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Given a mobile phone with only a numeric keypad, we need to store the contacts in a way that will make the search fast.

User will punch in numbers and we have to surface all the contacts in the address book that begin with the letters corresponding to those numbers.

I was asked this in an interview and I suggested creating a trie. For each name in the address book, I suggested adding the corresponding number to the trie.

So, if the address book has the following contacts:


I would create tries using the corresponding numbers. In this case, the trie will contain:

262     (At the 2nd node 2, keep a pointer to bob)
2629    (At the node 9, keep a pointer to boby)
628     (At the node 8, keep 2 pointers, one to each of mat & mav)

Are there any better approaches?

Update: This trie is used in T9 technology described here Data structure behind T9 type of dictionary

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It would help if your example had phone numbers for bob, boby, etc. –  James Black Jan 28 '13 at 18:42
James, actual phone numbers don't matter. Users are searching for names not phone numbers –  user674669 Jan 28 '13 at 19:23

2 Answers 2

I suspect most names differentiate themselves within the first few characters (e.g., having "Theodore", "Theodor", "Theodora" in your list would constitute a distant outlier).

On that basis, you could use something much simpler than a trie, namely a hash table mapping prefixes to lists of matching entries (once a prefix uniquely determines a name in the list, you don't need to go further).

For example, given {bob, bobby, matt, mads, zed} you would have the hash table

"b" --> [bob, bobby]
"bo" --> [bob, bobby]
"bob" --> [bob, bobby]
"bobb" --> [bobby]
"m" --> [matt, mads]
"ma" --> [matt, mads]
"mat" --> [matt]
"mad" --> [mads]
"z" --> [zed]

Note that "non-differentiating" prefixes (e.g., "b", "bo", "bob") can share their value lists.

If the average common prefix is k characters, then your overhead is a factor of k hash table entries. If k is small, as I suspect, then you will end up with a leaner, simpler data structure than a trie.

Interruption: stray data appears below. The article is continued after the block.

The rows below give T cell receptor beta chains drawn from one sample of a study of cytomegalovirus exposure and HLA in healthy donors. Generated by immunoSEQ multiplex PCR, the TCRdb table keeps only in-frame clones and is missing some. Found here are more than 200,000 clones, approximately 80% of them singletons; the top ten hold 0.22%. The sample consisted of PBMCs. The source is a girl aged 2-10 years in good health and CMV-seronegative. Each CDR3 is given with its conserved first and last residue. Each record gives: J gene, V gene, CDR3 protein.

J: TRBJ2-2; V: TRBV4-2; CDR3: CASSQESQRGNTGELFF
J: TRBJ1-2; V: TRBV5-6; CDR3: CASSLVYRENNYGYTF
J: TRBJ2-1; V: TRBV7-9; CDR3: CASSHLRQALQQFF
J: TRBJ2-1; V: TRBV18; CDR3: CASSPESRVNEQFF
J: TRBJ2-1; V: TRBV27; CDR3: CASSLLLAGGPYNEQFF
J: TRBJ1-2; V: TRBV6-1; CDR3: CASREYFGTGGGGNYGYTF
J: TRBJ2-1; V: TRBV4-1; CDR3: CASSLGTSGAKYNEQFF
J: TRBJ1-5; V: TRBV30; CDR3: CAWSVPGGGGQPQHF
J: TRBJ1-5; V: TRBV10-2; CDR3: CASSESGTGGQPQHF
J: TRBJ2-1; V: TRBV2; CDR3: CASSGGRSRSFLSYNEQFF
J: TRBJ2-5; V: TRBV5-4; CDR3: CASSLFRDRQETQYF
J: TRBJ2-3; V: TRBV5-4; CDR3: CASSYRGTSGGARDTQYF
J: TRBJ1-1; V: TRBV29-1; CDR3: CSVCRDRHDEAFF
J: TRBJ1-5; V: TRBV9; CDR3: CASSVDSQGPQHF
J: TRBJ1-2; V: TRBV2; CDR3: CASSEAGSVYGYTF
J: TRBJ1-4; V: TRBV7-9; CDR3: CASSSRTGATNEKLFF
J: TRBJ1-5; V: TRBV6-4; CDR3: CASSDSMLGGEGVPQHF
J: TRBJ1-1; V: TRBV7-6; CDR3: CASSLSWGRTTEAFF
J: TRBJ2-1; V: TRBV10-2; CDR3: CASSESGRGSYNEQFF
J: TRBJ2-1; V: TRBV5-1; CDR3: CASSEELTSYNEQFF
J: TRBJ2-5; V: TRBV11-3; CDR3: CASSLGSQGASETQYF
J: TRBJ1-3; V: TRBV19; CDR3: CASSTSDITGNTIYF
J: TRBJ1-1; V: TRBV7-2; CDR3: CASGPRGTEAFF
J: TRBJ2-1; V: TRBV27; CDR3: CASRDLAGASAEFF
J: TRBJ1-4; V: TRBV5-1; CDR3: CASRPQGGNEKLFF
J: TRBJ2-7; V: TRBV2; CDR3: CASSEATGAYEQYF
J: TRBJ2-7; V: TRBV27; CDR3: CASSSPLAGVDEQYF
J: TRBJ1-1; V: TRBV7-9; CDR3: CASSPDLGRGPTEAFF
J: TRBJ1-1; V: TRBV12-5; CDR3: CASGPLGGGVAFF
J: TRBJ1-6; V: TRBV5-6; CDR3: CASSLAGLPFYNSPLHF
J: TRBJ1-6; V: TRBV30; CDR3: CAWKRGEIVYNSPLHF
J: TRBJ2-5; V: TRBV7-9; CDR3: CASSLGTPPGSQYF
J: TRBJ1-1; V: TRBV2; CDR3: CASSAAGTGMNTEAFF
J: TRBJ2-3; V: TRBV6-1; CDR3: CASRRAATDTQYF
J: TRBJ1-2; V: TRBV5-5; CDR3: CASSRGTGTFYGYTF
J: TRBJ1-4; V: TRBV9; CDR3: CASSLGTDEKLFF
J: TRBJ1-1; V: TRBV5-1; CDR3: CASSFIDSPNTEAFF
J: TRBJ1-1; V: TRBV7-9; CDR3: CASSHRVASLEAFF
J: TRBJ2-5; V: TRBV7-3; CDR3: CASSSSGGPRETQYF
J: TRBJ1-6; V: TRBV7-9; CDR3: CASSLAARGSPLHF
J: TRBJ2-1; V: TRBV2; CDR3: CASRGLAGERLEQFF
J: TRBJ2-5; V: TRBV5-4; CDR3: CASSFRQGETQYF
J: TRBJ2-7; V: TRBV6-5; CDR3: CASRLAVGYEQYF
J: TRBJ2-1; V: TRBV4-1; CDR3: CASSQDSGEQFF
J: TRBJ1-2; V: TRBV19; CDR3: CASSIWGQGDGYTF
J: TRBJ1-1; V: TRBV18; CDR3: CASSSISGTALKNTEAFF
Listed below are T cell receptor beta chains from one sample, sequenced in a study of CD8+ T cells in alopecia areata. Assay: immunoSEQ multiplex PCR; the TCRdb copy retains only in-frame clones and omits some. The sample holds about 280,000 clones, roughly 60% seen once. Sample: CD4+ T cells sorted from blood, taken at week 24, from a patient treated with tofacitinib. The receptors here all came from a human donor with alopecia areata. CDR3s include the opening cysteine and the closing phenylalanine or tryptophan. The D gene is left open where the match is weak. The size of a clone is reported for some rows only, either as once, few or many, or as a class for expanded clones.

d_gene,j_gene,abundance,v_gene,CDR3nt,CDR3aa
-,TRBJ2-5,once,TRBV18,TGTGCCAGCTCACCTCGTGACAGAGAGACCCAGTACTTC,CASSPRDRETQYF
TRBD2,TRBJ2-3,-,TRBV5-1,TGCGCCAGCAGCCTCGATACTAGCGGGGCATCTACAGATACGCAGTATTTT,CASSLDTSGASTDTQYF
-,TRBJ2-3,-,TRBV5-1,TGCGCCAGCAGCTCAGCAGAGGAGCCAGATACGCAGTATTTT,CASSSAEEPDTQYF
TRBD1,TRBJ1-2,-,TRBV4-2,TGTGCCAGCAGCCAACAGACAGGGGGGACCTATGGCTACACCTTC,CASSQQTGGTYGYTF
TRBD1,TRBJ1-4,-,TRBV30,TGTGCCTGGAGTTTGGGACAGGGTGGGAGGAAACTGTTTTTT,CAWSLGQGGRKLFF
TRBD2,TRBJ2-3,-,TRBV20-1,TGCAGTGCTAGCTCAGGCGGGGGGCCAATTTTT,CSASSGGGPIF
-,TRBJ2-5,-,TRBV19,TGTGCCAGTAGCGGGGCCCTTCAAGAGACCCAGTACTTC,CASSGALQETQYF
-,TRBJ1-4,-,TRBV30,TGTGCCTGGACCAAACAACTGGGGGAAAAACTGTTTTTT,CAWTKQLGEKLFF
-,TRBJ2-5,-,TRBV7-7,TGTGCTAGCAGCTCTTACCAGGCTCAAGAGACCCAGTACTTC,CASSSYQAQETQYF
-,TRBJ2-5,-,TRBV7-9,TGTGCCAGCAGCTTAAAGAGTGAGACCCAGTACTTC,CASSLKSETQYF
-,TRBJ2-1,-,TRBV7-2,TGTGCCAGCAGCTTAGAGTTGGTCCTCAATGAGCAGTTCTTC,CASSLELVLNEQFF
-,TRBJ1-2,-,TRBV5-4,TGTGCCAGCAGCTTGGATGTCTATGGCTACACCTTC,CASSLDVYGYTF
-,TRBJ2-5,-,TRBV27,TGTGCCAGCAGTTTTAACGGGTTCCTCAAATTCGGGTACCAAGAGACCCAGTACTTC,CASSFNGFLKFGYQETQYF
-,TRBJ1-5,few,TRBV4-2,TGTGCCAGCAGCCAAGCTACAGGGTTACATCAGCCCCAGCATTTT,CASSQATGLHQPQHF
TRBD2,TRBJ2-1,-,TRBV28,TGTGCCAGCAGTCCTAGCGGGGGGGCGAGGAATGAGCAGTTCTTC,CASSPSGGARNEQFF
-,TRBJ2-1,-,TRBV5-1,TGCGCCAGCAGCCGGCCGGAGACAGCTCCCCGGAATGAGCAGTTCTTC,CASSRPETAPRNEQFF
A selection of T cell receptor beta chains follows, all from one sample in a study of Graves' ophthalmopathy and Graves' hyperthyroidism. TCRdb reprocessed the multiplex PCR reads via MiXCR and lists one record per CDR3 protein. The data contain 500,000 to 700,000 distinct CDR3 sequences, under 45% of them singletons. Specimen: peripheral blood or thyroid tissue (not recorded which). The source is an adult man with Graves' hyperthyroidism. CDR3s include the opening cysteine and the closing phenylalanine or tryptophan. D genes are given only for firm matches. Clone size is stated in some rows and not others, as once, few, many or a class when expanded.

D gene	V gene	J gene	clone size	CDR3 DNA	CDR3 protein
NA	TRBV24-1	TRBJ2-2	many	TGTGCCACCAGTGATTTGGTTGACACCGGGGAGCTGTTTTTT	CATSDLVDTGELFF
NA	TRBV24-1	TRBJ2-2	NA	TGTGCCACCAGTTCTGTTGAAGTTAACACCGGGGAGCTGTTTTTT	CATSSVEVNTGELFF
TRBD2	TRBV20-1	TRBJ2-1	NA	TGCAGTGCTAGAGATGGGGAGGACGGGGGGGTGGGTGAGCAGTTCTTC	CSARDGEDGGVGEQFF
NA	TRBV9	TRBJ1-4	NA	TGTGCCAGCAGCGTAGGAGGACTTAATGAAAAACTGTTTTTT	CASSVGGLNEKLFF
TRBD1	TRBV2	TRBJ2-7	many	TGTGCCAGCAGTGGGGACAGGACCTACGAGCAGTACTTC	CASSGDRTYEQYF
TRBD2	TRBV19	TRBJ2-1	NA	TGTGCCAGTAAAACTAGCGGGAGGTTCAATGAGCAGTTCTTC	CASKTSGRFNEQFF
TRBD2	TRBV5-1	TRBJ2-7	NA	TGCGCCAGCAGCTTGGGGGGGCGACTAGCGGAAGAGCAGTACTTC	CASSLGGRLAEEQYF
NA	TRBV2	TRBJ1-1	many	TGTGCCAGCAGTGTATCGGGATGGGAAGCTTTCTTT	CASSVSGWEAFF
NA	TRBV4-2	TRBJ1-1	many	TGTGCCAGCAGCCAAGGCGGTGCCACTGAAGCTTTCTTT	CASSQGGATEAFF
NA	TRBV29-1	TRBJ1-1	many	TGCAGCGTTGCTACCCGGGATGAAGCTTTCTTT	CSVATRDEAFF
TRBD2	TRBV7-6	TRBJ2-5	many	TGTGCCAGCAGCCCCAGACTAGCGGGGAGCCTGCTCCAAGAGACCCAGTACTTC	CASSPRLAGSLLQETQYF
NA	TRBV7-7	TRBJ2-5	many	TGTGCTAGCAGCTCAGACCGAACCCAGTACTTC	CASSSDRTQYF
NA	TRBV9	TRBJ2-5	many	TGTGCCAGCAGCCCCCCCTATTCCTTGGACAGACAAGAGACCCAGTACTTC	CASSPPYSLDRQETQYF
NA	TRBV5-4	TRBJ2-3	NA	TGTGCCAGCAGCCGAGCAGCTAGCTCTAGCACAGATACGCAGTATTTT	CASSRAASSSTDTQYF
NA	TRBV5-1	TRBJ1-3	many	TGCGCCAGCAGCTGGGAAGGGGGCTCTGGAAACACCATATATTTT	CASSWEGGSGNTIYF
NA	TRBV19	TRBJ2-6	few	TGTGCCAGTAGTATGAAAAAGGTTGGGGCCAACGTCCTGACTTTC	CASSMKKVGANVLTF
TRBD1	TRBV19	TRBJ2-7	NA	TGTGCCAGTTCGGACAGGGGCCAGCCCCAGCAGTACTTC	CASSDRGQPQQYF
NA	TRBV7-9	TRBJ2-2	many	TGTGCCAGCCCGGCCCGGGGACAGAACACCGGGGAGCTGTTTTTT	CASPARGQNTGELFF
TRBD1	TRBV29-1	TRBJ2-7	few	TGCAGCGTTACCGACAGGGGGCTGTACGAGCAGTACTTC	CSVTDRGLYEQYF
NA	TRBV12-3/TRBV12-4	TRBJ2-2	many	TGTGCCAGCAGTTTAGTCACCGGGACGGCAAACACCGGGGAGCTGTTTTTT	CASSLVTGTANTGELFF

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You could build a tree based on the letter, but it would need to be three values, left, right, list of phone numbers

So with your example:

                              root node

               b  (left node)                   m  (right node)
               o                                a
               b (number)             v                   t
               y (number) 

You can then walk down the nodes to show auto-completion suggestions, as, in the case of bob and boby you can show both names if desired.


I thought about it a bit this morning, and this paper may give some fresh thoughts on how to approach this problem, as it uses a ternary tree for sorting of strings.


But, if the node in my example had 5 values, then you have:

  1. left node
  2. right node
  3. down node
  4. current letter
  5. list of phone numbers that apply

Then search left or right until you find the correct letter in that position, and then go down, and then left or right until you find the next one.

This way you don't have 26 pointers for each letter in each node, so this tree would be sparse, but it would be unbalanced, most likely. Balancing it would be a different problem.

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If I understand you correctly, wouldn't the tree need 26-way branching - one branch for each letter a-z? –  user674669 Jan 30 '13 at 6:03
@user674669 - That would probably be the best approach. I didn't think through completely the implementation, as I have never had a need to do this. I expect you could do it with 4 values if you also have an integer for the order of that letter. There can be several approaches to this. –  James Black Feb 2 '13 at 14:56

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